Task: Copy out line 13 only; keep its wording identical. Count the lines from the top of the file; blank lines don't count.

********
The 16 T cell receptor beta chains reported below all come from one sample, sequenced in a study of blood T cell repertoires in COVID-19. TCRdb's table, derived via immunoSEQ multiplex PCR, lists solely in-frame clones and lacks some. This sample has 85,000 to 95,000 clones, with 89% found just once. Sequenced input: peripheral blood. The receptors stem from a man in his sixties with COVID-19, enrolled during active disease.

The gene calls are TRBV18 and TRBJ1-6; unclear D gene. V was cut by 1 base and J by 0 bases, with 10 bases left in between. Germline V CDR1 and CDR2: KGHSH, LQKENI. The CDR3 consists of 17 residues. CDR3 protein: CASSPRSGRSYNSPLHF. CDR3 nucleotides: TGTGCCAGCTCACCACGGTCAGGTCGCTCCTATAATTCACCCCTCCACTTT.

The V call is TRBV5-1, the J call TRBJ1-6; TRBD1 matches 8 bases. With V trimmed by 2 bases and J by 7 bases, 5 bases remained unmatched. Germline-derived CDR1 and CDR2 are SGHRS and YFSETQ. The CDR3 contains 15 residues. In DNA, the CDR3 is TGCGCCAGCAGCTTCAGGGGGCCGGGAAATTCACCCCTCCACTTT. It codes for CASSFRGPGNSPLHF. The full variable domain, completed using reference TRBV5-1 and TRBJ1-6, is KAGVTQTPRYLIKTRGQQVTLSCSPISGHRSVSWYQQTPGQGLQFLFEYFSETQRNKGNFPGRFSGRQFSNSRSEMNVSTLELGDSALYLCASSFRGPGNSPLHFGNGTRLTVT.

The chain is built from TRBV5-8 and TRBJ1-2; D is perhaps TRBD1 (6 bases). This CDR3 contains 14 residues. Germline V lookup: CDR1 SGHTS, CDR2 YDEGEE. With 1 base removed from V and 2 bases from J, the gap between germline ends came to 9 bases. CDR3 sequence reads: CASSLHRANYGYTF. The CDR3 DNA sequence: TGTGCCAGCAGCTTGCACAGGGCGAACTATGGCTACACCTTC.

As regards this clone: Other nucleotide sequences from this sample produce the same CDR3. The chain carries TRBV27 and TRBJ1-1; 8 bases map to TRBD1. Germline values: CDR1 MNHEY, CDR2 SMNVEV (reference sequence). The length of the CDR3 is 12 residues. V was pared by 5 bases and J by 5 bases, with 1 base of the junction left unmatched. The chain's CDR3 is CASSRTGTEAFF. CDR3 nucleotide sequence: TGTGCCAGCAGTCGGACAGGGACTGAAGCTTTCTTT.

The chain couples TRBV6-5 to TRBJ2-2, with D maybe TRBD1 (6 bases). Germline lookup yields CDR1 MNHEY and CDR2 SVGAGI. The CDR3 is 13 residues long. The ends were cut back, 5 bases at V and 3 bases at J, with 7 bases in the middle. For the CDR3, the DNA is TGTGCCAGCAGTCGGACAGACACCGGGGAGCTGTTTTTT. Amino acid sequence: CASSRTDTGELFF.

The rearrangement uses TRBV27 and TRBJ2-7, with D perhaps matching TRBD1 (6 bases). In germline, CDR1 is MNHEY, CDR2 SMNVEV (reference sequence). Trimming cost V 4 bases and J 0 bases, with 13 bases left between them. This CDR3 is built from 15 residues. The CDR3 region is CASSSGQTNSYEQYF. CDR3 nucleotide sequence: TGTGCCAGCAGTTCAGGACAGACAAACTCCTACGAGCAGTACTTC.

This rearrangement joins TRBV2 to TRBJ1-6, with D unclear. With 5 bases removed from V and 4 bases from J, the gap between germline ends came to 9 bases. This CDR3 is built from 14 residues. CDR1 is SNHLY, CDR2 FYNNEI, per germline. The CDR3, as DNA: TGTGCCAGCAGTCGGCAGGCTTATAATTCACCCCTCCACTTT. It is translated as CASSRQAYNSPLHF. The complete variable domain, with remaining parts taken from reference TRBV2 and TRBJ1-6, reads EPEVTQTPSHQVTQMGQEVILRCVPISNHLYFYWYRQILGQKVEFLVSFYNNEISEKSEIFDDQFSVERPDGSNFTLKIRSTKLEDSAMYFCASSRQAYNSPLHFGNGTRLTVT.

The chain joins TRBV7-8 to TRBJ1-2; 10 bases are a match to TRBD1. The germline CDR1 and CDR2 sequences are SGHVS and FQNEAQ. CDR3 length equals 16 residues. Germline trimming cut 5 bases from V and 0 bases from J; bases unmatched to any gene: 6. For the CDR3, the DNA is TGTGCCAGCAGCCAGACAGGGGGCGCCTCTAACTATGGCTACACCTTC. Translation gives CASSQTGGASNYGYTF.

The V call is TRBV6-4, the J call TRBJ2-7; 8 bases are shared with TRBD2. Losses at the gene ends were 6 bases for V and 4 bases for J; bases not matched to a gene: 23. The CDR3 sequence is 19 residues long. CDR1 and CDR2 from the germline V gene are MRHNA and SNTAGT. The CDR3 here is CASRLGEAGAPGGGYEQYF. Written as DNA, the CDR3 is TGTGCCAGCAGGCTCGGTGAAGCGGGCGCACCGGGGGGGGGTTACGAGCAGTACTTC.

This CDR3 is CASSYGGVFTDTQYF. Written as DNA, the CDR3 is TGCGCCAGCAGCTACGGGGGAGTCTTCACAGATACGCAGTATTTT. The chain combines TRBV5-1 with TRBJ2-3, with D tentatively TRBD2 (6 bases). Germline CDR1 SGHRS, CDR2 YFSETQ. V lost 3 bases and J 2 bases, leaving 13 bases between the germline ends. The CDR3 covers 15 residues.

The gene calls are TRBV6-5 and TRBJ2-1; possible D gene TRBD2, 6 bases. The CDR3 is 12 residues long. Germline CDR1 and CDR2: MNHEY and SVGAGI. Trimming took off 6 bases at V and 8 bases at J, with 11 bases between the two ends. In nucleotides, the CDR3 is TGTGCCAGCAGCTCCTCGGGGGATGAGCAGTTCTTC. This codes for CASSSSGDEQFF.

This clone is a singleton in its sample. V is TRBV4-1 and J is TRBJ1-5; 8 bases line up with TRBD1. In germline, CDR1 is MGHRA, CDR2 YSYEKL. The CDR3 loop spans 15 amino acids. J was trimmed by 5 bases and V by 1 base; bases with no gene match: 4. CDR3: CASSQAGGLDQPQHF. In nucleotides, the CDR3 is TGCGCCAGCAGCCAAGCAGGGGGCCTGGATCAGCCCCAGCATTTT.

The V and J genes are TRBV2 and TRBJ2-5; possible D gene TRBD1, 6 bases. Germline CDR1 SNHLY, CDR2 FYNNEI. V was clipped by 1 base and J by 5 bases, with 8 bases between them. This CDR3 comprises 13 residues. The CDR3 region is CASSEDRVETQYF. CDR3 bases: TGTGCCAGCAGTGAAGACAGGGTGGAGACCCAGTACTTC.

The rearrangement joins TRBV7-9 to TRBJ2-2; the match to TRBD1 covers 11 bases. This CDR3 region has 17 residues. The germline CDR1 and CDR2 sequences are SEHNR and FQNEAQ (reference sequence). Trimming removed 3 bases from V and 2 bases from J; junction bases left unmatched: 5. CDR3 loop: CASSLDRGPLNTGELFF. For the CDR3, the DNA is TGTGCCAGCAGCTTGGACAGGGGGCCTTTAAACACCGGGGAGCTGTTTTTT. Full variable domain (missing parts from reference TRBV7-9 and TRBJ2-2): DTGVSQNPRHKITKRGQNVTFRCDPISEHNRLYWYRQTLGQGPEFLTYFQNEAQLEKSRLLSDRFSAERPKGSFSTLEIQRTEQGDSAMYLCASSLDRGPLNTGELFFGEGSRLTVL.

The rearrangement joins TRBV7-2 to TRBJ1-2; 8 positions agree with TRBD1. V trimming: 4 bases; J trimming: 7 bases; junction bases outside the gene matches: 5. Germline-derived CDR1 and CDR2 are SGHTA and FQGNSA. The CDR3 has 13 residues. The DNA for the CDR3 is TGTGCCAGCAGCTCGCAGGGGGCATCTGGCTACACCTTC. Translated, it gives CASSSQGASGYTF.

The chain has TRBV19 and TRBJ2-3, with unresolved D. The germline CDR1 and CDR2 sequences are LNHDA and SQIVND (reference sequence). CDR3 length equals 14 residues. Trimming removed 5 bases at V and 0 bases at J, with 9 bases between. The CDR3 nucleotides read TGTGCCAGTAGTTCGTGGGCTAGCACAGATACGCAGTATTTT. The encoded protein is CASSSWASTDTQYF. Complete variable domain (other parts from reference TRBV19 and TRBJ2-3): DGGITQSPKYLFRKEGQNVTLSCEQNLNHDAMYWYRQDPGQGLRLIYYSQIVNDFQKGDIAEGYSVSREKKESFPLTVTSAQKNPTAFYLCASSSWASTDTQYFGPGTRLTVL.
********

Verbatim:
This clone is a singleton in its sample. V is TRBV4-1 and J is TRBJ1-5; 8 bases line up with TRBD1. In germline, CDR1 is MGHRA, CDR2 YSYEKL. The CDR3 loop spans 15 amino acids. J was trimmed by 5 bases and V by 1 base; bases with no gene match: 4. CDR3: CASSQAGGLDQPQHF. In nucleotides, the CDR3 is TGCGCCAGCAGCCAAGCAGGGGGCCTGGATCAGCCCCAGCATTTT.